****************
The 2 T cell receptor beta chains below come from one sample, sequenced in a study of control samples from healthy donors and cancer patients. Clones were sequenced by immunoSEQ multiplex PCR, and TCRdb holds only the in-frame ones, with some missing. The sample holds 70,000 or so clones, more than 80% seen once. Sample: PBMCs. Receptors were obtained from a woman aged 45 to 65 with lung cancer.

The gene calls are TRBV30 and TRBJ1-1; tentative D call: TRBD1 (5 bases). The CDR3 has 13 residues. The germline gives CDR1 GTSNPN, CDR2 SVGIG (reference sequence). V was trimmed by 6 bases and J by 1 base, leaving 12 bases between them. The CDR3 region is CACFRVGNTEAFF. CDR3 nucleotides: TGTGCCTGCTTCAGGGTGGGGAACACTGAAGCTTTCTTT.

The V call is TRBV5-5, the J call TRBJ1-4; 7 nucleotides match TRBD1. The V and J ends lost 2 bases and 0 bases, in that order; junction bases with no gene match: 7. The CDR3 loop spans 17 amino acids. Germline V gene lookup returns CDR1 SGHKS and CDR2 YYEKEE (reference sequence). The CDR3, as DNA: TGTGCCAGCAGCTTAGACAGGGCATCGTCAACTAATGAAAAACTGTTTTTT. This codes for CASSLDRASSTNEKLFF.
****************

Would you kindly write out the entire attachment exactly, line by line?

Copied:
The 2 T cell receptor beta chains below come from one sample, sequenced in a study of control samples from healthy donors and cancer patients. Clones were sequenced by immunoSEQ multiplex PCR, and TCRdb holds only the in-frame ones, with some missing. The sample holds 70,000 or so clones, more than 80% seen once. Sample: PBMCs. Receptors were obtained from a woman aged 45 to 65 with lung cancer.

The gene calls are TRBV30 and TRBJ1-1; tentative D call: TRBD1 (5 bases). The CDR3 has 13 residues. The germline gives CDR1 GTSNPN, CDR2 SVGIG (reference sequence). V was trimmed by 6 bases and J by 1 base, leaving 12 bases between them. The CDR3 region is CACFRVGNTEAFF. CDR3 nucleotides: TGTGCCTGCTTCAGGGTGGGGAACACTGAAGCTTTCTTT.

The V call is TRBV5-5, the J call TRBJ1-4; 7 nucleotides match TRBD1. The V and J ends lost 2 bases and 0 bases, in that order; junction bases with no gene match: 7. The CDR3 loop spans 17 amino acids. Germline V gene lookup returns CDR1 SGHKS and CDR2 YYEKEE (reference sequence). The CDR3, as DNA: TGTGCCAGCAGCTTAGACAGGGCATCGTCAACTAATGAAAAACTGTTTTTT. This codes for CASSLDRASSTNEKLFF.